Stony Brook Foundation (Stony Brook, NY)


Students work on a paint splattered wood floor

In April 2004, a conservation team (left to right: Jill Krupp, Becky Waldroff, Lori Arnold, Susie Jackson) repaired powder post beetle damage to the Pollock-Krasner House and Study Center caused by an infestation many years ago. Resin was injected to consolidate deteriorated areas, and paper pulp was inserted into voids to prevent further damage. The team included three students from Columbia University's Graduate Historic Preservation Program. Photo by Helen A. Harrison

In 1945, Jackson Pollock, then a fledging artist, moved to Long Island from New York City with his new bride, fellow artist Lee Krasner. In this serene environment, Pollock developed a new technique that made him one of the leaders of the Abstract Expressionism visual arts movement. The property near East Hampton, New York would be Pollock's home for the rest of his life and the site of his most innovative and influential work. The Stony Brook Foundation, a nonprofit affiliate of the State University of New York at Stony Brook, took over the development and preservation of the property, creating a museum and study center devoted to scholarship in modern American art, with special emphasis on Jackson Pollock, Lee Krasner, and their contemporaries.

In fall 2003, prior to the installation of climate control in the Pollock-Krasner barn studio, the building was re-roofed and a concrete pad was poured under the crawl space to create a vapor barrier. The project was designed to stabilize the environment inside the studio, where the floor is covered with paint marks that document Jackson Pollock's most famous poured paintings and the walls bear traces of Lee Krasner's energetic gestures. Photo by Helen A. Harrison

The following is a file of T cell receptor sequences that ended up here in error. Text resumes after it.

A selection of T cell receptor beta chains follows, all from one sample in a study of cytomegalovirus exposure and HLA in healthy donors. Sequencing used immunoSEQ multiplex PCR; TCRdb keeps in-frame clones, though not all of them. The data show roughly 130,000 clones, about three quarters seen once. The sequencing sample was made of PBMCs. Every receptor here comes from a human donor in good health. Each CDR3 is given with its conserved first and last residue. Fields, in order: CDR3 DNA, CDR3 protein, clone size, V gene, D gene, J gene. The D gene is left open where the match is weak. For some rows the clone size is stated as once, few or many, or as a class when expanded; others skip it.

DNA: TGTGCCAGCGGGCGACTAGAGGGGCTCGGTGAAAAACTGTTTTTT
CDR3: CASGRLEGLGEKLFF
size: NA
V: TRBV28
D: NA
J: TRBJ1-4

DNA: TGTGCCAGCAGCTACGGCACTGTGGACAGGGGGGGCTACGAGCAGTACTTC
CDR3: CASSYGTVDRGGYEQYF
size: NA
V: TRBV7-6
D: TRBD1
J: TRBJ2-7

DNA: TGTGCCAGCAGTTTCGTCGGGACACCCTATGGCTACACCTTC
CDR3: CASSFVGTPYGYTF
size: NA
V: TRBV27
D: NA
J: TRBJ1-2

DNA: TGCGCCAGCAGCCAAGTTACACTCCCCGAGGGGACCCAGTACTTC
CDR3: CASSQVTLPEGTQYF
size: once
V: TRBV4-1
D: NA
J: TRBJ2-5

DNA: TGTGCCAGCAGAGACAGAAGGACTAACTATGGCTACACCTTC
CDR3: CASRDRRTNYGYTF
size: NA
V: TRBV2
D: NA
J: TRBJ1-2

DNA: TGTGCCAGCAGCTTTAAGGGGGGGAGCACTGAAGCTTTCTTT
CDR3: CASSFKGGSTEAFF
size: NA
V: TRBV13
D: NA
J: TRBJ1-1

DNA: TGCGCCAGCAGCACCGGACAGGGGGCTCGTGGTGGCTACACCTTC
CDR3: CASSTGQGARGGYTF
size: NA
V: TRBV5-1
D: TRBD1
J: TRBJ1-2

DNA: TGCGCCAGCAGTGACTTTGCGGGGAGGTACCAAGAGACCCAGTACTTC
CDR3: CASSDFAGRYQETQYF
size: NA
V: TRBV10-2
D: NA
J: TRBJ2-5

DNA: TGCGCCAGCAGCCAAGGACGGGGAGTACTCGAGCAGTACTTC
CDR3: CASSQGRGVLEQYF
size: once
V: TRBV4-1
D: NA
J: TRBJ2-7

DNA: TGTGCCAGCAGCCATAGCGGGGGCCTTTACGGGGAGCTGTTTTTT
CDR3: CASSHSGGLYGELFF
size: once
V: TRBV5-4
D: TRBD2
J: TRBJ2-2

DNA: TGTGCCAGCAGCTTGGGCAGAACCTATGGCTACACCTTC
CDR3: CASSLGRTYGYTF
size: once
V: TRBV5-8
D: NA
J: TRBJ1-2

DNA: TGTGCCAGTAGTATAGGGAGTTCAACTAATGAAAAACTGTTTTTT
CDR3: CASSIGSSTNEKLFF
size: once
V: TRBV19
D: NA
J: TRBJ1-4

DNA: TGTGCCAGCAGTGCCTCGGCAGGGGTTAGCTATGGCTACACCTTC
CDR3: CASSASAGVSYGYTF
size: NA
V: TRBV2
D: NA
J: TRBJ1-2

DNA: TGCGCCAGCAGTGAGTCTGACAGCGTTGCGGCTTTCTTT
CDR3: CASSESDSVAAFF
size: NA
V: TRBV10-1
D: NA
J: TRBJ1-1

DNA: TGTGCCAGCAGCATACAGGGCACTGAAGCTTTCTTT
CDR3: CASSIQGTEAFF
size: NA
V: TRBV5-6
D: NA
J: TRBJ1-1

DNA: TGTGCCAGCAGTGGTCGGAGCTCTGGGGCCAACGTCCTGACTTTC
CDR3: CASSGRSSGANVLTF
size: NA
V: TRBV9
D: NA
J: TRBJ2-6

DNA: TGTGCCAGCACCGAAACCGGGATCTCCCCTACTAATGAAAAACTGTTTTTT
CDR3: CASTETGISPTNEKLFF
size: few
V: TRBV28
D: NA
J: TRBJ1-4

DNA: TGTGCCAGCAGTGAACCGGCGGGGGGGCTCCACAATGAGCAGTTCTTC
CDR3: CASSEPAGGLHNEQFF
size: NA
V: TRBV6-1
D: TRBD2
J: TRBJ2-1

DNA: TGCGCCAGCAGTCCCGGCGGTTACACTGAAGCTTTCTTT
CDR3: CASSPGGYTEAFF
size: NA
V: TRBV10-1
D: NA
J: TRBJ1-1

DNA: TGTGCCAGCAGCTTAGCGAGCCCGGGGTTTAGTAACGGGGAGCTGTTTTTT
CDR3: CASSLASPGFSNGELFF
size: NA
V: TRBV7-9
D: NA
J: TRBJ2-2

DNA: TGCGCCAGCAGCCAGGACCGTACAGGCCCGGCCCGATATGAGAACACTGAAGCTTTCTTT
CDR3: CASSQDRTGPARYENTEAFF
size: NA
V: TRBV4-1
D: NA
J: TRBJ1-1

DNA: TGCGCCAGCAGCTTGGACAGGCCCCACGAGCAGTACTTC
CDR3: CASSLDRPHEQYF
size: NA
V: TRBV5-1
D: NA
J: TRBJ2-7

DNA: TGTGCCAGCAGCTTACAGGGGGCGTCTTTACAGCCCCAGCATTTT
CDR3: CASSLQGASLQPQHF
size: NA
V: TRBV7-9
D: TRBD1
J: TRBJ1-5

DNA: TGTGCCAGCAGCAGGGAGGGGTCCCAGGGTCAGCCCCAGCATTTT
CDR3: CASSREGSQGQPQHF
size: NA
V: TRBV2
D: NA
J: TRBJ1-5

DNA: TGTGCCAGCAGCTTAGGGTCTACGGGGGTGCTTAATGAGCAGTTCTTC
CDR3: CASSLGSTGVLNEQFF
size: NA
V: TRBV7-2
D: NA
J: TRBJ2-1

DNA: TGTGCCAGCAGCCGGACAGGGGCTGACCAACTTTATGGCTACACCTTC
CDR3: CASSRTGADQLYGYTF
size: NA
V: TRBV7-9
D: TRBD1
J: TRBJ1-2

Everything in the house is original, including the artists’ personal library of books and large collection of jazz and classical records. The studio contains both artists’ working materials, with the floorboards covered with streaks of paint from the unique painting method developed by Pollock. All these materials stored and used in the house and studio are in danger of damage by severe seasonal temperature and humidity fluctuations due to a lack of a heating or cooling system. In addition, there are inadequate ventilation and fire protection systems.

The federal Save America’s Treasures (SAT) program, begun in 1999 as a millennium initiative, addresses the urgent preservation needs of the nation’s most significant historic sites and collections. The Pollock-Krasner House and Study Center was awarded an FY 2003 SAT grant of $107,000 through the NEA to provide climate control and fire suppression systems in both the house and studio.

During renovation work on the Pollock-Krasner House and Study Center, Jackson Pollock's studio floor was protected by a layer of foam board and a tarpaulin to prevent damage to the fragile paint surface. Photo by Helen A. Harrison

(From the 2003 NEA Annual Report)